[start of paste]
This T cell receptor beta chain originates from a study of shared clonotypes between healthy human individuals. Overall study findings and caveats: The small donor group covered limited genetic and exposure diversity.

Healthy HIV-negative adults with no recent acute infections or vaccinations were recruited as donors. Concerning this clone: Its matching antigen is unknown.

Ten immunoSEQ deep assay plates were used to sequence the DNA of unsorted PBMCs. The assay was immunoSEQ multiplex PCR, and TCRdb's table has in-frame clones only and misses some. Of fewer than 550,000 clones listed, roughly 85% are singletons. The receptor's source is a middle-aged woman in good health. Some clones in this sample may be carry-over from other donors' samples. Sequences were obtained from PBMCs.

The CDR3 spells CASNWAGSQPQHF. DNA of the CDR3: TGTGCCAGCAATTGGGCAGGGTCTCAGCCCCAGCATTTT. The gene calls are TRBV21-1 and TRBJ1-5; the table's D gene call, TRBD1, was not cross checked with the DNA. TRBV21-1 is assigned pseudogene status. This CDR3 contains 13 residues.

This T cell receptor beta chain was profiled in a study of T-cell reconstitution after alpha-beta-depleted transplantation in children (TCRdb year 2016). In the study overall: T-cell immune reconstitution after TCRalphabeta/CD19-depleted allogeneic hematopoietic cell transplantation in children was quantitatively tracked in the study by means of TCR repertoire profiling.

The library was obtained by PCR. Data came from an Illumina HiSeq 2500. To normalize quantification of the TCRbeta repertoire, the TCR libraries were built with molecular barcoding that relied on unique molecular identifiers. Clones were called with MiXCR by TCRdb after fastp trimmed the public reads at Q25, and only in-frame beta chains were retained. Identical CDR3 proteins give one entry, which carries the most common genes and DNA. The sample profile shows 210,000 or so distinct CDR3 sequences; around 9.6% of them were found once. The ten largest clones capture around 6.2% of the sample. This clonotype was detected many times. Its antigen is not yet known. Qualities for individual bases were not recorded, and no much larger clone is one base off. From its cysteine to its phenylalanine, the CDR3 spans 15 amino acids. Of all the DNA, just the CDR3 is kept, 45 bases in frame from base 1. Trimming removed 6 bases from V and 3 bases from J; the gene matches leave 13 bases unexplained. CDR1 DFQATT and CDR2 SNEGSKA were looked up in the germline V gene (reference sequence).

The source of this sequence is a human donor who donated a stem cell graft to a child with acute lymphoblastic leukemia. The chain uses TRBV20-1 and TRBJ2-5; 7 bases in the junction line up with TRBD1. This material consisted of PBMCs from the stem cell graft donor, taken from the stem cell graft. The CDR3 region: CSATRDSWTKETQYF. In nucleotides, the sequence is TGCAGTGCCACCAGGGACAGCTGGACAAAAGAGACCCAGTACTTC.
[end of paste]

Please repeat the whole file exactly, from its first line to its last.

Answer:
This T cell receptor beta chain originates from a study of shared clonotypes between healthy human individuals. Overall study findings and caveats: The small donor group covered limited genetic and exposure diversity.

Healthy HIV-negative adults with no recent acute infections or vaccinations were recruited as donors. Concerning this clone: Its matching antigen is unknown.

Ten immunoSEQ deep assay plates were used to sequence the DNA of unsorted PBMCs. The assay was immunoSEQ multiplex PCR, and TCRdb's table has in-frame clones only and misses some. Of fewer than 550,000 clones listed, roughly 85% are singletons. The receptor's source is a middle-aged woman in good health. Some clones in this sample may be carry-over from other donors' samples. Sequences were obtained from PBMCs.

The CDR3 spells CASNWAGSQPQHF. DNA of the CDR3: TGTGCCAGCAATTGGGCAGGGTCTCAGCCCCAGCATTTT. The gene calls are TRBV21-1 and TRBJ1-5; the table's D gene call, TRBD1, was not cross checked with the DNA. TRBV21-1 is assigned pseudogene status. This CDR3 contains 13 residues.

This T cell receptor beta chain was profiled in a study of T-cell reconstitution after alpha-beta-depleted transplantation in children (TCRdb year 2016). In the study overall: T-cell immune reconstitution after TCRalphabeta/CD19-depleted allogeneic hematopoietic cell transplantation in children was quantitatively tracked in the study by means of TCR repertoire profiling.

The library was obtained by PCR. Data came from an Illumina HiSeq 2500. To normalize quantification of the TCRbeta repertoire, the TCR libraries were built with molecular barcoding that relied on unique molecular identifiers. Clones were called with MiXCR by TCRdb after fastp trimmed the public reads at Q25, and only in-frame beta chains were retained. Identical CDR3 proteins give one entry, which carries the most common genes and DNA. The sample profile shows 210,000 or so distinct CDR3 sequences; around 9.6% of them were found once. The ten largest clones capture around 6.2% of the sample. This clonotype was detected many times. Its antigen is not yet known. Qualities for individual bases were not recorded, and no much larger clone is one base off. From its cysteine to its phenylalanine, the CDR3 spans 15 amino acids. Of all the DNA, just the CDR3 is kept, 45 bases in frame from base 1. Trimming removed 6 bases from V and 3 bases from J; the gene matches leave 13 bases unexplained. CDR1 DFQATT and CDR2 SNEGSKA were looked up in the germline V gene (reference sequence).

The source of this sequence is a human donor who donated a stem cell graft to a child with acute lymphoblastic leukemia. The chain uses TRBV20-1 and TRBJ2-5; 7 bases in the junction line up with TRBD1. This material consisted of PBMCs from the stem cell graft donor, taken from the stem cell graft. The CDR3 region: CSATRDSWTKETQYF. In nucleotides, the sequence is TGCAGTGCCACCAGGGACAGCTGGACAAAAGAGACCCAGTACTTC.